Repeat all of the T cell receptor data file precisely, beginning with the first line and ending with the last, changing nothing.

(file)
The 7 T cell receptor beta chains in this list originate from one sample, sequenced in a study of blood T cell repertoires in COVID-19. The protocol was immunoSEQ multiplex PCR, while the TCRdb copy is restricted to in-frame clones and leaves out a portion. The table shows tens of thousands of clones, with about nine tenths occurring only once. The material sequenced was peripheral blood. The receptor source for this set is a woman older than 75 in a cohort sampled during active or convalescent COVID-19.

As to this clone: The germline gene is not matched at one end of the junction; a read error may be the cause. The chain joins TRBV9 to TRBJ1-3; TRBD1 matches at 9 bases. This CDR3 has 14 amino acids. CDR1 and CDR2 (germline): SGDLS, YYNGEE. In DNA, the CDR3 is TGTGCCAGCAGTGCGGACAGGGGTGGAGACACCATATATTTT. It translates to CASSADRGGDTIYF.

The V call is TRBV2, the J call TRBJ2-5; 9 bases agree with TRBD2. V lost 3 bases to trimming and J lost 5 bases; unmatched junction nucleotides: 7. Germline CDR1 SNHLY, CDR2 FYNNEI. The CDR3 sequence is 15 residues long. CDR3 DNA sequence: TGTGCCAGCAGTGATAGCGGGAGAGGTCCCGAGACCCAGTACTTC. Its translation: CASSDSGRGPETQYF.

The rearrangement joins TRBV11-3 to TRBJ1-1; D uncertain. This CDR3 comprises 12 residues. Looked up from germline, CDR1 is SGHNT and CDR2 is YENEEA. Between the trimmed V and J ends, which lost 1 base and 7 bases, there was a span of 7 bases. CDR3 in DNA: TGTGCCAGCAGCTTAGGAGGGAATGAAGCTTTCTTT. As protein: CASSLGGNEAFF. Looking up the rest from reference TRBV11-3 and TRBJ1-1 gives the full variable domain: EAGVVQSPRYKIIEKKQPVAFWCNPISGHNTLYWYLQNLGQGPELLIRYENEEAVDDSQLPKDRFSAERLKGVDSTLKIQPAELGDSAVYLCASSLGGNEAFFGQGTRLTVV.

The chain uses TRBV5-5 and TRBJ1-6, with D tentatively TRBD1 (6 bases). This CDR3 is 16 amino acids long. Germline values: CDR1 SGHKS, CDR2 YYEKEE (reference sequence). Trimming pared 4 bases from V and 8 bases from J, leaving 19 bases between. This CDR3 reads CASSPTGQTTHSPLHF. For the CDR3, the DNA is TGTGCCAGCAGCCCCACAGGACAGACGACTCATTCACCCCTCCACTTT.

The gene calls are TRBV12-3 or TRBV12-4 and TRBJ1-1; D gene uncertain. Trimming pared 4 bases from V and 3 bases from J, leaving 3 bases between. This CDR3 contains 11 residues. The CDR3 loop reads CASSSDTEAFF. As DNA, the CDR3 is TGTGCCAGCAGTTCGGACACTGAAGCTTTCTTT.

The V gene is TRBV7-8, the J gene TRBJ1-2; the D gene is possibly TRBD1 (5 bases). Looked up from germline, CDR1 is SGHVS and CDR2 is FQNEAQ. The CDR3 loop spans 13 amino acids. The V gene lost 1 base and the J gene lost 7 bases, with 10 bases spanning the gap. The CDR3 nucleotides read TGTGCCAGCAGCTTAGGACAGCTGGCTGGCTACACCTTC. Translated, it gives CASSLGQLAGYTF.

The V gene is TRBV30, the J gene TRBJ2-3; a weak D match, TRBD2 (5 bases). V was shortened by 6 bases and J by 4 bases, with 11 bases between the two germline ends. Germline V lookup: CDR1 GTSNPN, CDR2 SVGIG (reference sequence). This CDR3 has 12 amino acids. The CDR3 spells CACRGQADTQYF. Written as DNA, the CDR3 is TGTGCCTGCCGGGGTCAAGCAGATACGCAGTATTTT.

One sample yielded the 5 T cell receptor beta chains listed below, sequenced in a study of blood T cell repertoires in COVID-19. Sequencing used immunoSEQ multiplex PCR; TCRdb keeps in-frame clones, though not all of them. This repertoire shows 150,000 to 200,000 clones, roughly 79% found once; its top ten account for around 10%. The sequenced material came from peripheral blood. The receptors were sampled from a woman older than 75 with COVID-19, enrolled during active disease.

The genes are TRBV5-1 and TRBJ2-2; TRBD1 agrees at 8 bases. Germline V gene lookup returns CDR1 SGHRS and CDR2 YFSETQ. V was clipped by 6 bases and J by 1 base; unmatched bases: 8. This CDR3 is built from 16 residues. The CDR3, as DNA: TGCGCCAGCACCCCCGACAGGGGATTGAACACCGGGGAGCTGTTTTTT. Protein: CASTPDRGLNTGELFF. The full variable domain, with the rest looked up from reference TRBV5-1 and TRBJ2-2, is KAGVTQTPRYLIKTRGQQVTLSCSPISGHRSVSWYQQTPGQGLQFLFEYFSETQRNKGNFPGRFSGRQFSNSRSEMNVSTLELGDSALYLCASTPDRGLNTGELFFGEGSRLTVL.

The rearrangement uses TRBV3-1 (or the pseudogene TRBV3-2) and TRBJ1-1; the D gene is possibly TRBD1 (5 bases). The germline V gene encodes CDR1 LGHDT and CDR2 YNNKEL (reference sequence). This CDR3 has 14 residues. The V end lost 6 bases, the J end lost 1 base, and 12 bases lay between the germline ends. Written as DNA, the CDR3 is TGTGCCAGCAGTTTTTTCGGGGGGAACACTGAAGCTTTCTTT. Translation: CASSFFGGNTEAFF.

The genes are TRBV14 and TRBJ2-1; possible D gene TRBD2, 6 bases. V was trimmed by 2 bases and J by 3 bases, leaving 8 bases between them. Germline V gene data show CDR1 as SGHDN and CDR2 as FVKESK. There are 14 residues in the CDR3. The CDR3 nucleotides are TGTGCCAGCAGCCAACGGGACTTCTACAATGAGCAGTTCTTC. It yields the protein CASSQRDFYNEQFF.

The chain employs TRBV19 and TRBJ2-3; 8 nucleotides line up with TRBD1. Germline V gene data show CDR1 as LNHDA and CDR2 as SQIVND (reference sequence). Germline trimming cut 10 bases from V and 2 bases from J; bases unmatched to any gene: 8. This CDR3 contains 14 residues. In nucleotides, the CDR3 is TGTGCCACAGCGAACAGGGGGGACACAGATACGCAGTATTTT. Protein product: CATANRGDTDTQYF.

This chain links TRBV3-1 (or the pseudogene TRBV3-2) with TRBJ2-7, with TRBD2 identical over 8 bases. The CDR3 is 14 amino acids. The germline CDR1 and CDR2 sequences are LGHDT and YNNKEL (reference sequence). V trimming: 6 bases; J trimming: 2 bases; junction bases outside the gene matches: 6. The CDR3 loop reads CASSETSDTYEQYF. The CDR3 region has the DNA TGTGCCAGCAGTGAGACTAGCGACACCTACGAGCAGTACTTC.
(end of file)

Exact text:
The 7 T cell receptor beta chains in this list originate from one sample, sequenced in a study of blood T cell repertoires in COVID-19. The protocol was immunoSEQ multiplex PCR, while the TCRdb copy is restricted to in-frame clones and leaves out a portion. The table shows tens of thousands of clones, with about nine tenths occurring only once. The material sequenced was peripheral blood. The receptor source for this set is a woman older than 75 in a cohort sampled during active or convalescent COVID-19.

As to this clone: The germline gene is not matched at one end of the junction; a read error may be the cause. The chain joins TRBV9 to TRBJ1-3; TRBD1 matches at 9 bases. This CDR3 has 14 amino acids. CDR1 and CDR2 (germline): SGDLS, YYNGEE. In DNA, the CDR3 is TGTGCCAGCAGTGCGGACAGGGGTGGAGACACCATATATTTT. It translates to CASSADRGGDTIYF.

The V call is TRBV2, the J call TRBJ2-5; 9 bases agree with TRBD2. V lost 3 bases to trimming and J lost 5 bases; unmatched junction nucleotides: 7. Germline CDR1 SNHLY, CDR2 FYNNEI. The CDR3 sequence is 15 residues long. CDR3 DNA sequence: TGTGCCAGCAGTGATAGCGGGAGAGGTCCCGAGACCCAGTACTTC. Its translation: CASSDSGRGPETQYF.

The rearrangement joins TRBV11-3 to TRBJ1-1; D uncertain. This CDR3 comprises 12 residues. Looked up from germline, CDR1 is SGHNT and CDR2 is YENEEA. Between the trimmed V and J ends, which lost 1 base and 7 bases, there was a span of 7 bases. CDR3 in DNA: TGTGCCAGCAGCTTAGGAGGGAATGAAGCTTTCTTT. As protein: CASSLGGNEAFF. Looking up the rest from reference TRBV11-3 and TRBJ1-1 gives the full variable domain: EAGVVQSPRYKIIEKKQPVAFWCNPISGHNTLYWYLQNLGQGPELLIRYENEEAVDDSQLPKDRFSAERLKGVDSTLKIQPAELGDSAVYLCASSLGGNEAFFGQGTRLTVV.

The chain uses TRBV5-5 and TRBJ1-6, with D tentatively TRBD1 (6 bases). This CDR3 is 16 amino acids long. Germline values: CDR1 SGHKS, CDR2 YYEKEE (reference sequence). Trimming pared 4 bases from V and 8 bases from J, leaving 19 bases between. This CDR3 reads CASSPTGQTTHSPLHF. For the CDR3, the DNA is TGTGCCAGCAGCCCCACAGGACAGACGACTCATTCACCCCTCCACTTT.

The gene calls are TRBV12-3 or TRBV12-4 and TRBJ1-1; D gene uncertain. Trimming pared 4 bases from V and 3 bases from J, leaving 3 bases between. This CDR3 contains 11 residues. The CDR3 loop reads CASSSDTEAFF. As DNA, the CDR3 is TGTGCCAGCAGTTCGGACACTGAAGCTTTCTTT.

The V gene is TRBV7-8, the J gene TRBJ1-2; the D gene is possibly TRBD1 (5 bases). Looked up from germline, CDR1 is SGHVS and CDR2 is FQNEAQ. The CDR3 loop spans 13 amino acids. The V gene lost 1 base and the J gene lost 7 bases, with 10 bases spanning the gap. The CDR3 nucleotides read TGTGCCAGCAGCTTAGGACAGCTGGCTGGCTACACCTTC. Translated, it gives CASSLGQLAGYTF.

The V gene is TRBV30, the J gene TRBJ2-3; a weak D match, TRBD2 (5 bases). V was shortened by 6 bases and J by 4 bases, with 11 bases between the two germline ends. Germline V lookup: CDR1 GTSNPN, CDR2 SVGIG (reference sequence). This CDR3 has 12 amino acids. The CDR3 spells CACRGQADTQYF. Written as DNA, the CDR3 is TGTGCCTGCCGGGGTCAAGCAGATACGCAGTATTTT.

One sample yielded the 5 T cell receptor beta chains listed below, sequenced in a study of blood T cell repertoires in COVID-19. Sequencing used immunoSEQ multiplex PCR; TCRdb keeps in-frame clones, though not all of them. This repertoire shows 150,000 to 200,000 clones, roughly 79% found once; its top ten account for around 10%. The sequenced material came from peripheral blood. The receptors were sampled from a woman older than 75 with COVID-19, enrolled during active disease.

The genes are TRBV5-1 and TRBJ2-2; TRBD1 agrees at 8 bases. Germline V gene lookup returns CDR1 SGHRS and CDR2 YFSETQ. V was clipped by 6 bases and J by 1 base; unmatched bases: 8. This CDR3 is built from 16 residues. The CDR3, as DNA: TGCGCCAGCACCCCCGACAGGGGATTGAACACCGGGGAGCTGTTTTTT. Protein: CASTPDRGLNTGELFF. The full variable domain, with the rest looked up from reference TRBV5-1 and TRBJ2-2, is KAGVTQTPRYLIKTRGQQVTLSCSPISGHRSVSWYQQTPGQGLQFLFEYFSETQRNKGNFPGRFSGRQFSNSRSEMNVSTLELGDSALYLCASTPDRGLNTGELFFGEGSRLTVL.

The rearrangement uses TRBV3-1 (or the pseudogene TRBV3-2) and TRBJ1-1; the D gene is possibly TRBD1 (5 bases). The germline V gene encodes CDR1 LGHDT and CDR2 YNNKEL (reference sequence). This CDR3 has 14 residues. The V end lost 6 bases, the J end lost 1 base, and 12 bases lay between the germline ends. Written as DNA, the CDR3 is TGTGCCAGCAGTTTTTTCGGGGGGAACACTGAAGCTTTCTTT. Translation: CASSFFGGNTEAFF.

The genes are TRBV14 and TRBJ2-1; possible D gene TRBD2, 6 bases. V was trimmed by 2 bases and J by 3 bases, leaving 8 bases between them. Germline V gene data show CDR1 as SGHDN and CDR2 as FVKESK. There are 14 residues in the CDR3. The CDR3 nucleotides are TGTGCCAGCAGCCAACGGGACTTCTACAATGAGCAGTTCTTC. It yields the protein CASSQRDFYNEQFF.

The chain employs TRBV19 and TRBJ2-3; 8 nucleotides line up with TRBD1. Germline V gene data show CDR1 as LNHDA and CDR2 as SQIVND (reference sequence). Germline trimming cut 10 bases from V and 2 bases from J; bases unmatched to any gene: 8. This CDR3 contains 14 residues. In nucleotides, the CDR3 is TGTGCCACAGCGAACAGGGGGGACACAGATACGCAGTATTTT. Protein product: CATANRGDTDTQYF.

This chain links TRBV3-1 (or the pseudogene TRBV3-2) with TRBJ2-7, with TRBD2 identical over 8 bases. The CDR3 is 14 amino acids. The germline CDR1 and CDR2 sequences are LGHDT and YNNKEL (reference sequence). V trimming: 6 bases; J trimming: 2 bases; junction bases outside the gene matches: 6. The CDR3 loop reads CASSETSDTYEQYF. The CDR3 region has the DNA TGTGCCAGCAGTGAGACTAGCGACACCTACGAGCAGTACTTC.